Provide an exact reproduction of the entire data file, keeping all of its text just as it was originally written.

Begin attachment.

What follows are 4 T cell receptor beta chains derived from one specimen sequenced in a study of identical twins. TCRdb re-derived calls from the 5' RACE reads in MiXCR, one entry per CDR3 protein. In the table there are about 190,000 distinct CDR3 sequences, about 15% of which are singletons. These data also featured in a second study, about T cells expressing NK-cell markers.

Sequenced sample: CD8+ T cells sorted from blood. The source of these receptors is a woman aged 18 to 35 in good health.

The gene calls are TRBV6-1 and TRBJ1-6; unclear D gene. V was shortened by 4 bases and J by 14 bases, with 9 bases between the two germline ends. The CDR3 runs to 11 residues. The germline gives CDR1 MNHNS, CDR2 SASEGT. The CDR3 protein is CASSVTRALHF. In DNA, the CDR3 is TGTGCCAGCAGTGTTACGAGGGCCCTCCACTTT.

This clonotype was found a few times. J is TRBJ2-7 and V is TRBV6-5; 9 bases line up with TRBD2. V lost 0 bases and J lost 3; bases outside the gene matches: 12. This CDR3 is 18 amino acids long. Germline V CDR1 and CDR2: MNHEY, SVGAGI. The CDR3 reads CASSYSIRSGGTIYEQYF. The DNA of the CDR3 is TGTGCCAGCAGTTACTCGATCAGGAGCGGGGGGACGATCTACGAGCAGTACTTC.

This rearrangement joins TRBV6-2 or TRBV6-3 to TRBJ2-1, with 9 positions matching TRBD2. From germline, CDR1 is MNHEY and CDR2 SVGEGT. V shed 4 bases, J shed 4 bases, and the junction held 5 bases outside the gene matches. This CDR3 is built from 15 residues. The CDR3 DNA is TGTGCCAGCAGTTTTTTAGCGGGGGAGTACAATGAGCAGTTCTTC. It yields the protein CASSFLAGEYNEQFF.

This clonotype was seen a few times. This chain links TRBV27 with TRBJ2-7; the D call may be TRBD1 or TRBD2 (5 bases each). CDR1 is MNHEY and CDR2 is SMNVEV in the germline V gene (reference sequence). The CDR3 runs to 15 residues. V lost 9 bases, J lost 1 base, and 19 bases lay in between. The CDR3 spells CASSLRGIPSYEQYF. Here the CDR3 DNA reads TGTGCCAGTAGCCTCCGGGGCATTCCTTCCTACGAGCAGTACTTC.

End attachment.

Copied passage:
What follows are 4 T cell receptor beta chains derived from one specimen sequenced in a study of identical twins. TCRdb re-derived calls from the 5' RACE reads in MiXCR, one entry per CDR3 protein. In the table there are about 190,000 distinct CDR3 sequences, about 15% of which are singletons. These data also featured in a second study, about T cells expressing NK-cell markers.

Sequenced sample: CD8+ T cells sorted from blood. The source of these receptors is a woman aged 18 to 35 in good health.

The gene calls are TRBV6-1 and TRBJ1-6; unclear D gene. V was shortened by 4 bases and J by 14 bases, with 9 bases between the two germline ends. The CDR3 runs to 11 residues. The germline gives CDR1 MNHNS, CDR2 SASEGT. The CDR3 protein is CASSVTRALHF. In DNA, the CDR3 is TGTGCCAGCAGTGTTACGAGGGCCCTCCACTTT.

This clonotype was found a few times. J is TRBJ2-7 and V is TRBV6-5; 9 bases line up with TRBD2. V lost 0 bases and J lost 3; bases outside the gene matches: 12. This CDR3 is 18 amino acids long. Germline V CDR1 and CDR2: MNHEY, SVGAGI. The CDR3 reads CASSYSIRSGGTIYEQYF. The DNA of the CDR3 is TGTGCCAGCAGTTACTCGATCAGGAGCGGGGGGACGATCTACGAGCAGTACTTC.

This rearrangement joins TRBV6-2 or TRBV6-3 to TRBJ2-1, with 9 positions matching TRBD2. From germline, CDR1 is MNHEY and CDR2 SVGEGT. V shed 4 bases, J shed 4 bases, and the junction held 5 bases outside the gene matches. This CDR3 is built from 15 residues. The CDR3 DNA is TGTGCCAGCAGTTTTTTAGCGGGGGAGTACAATGAGCAGTTCTTC. It yields the protein CASSFLAGEYNEQFF.

This clonotype was seen a few times. This chain links TRBV27 with TRBJ2-7; the D call may be TRBD1 or TRBD2 (5 bases each). CDR1 is MNHEY and CDR2 is SMNVEV in the germline V gene (reference sequence). The CDR3 runs to 15 residues. V lost 9 bases, J lost 1 base, and 19 bases lay in between. The CDR3 spells CASSLRGIPSYEQYF. Here the CDR3 DNA reads TGTGCCAGTAGCCTCCGGGGCATTCCTTCCTACGAGCAGTACTTC.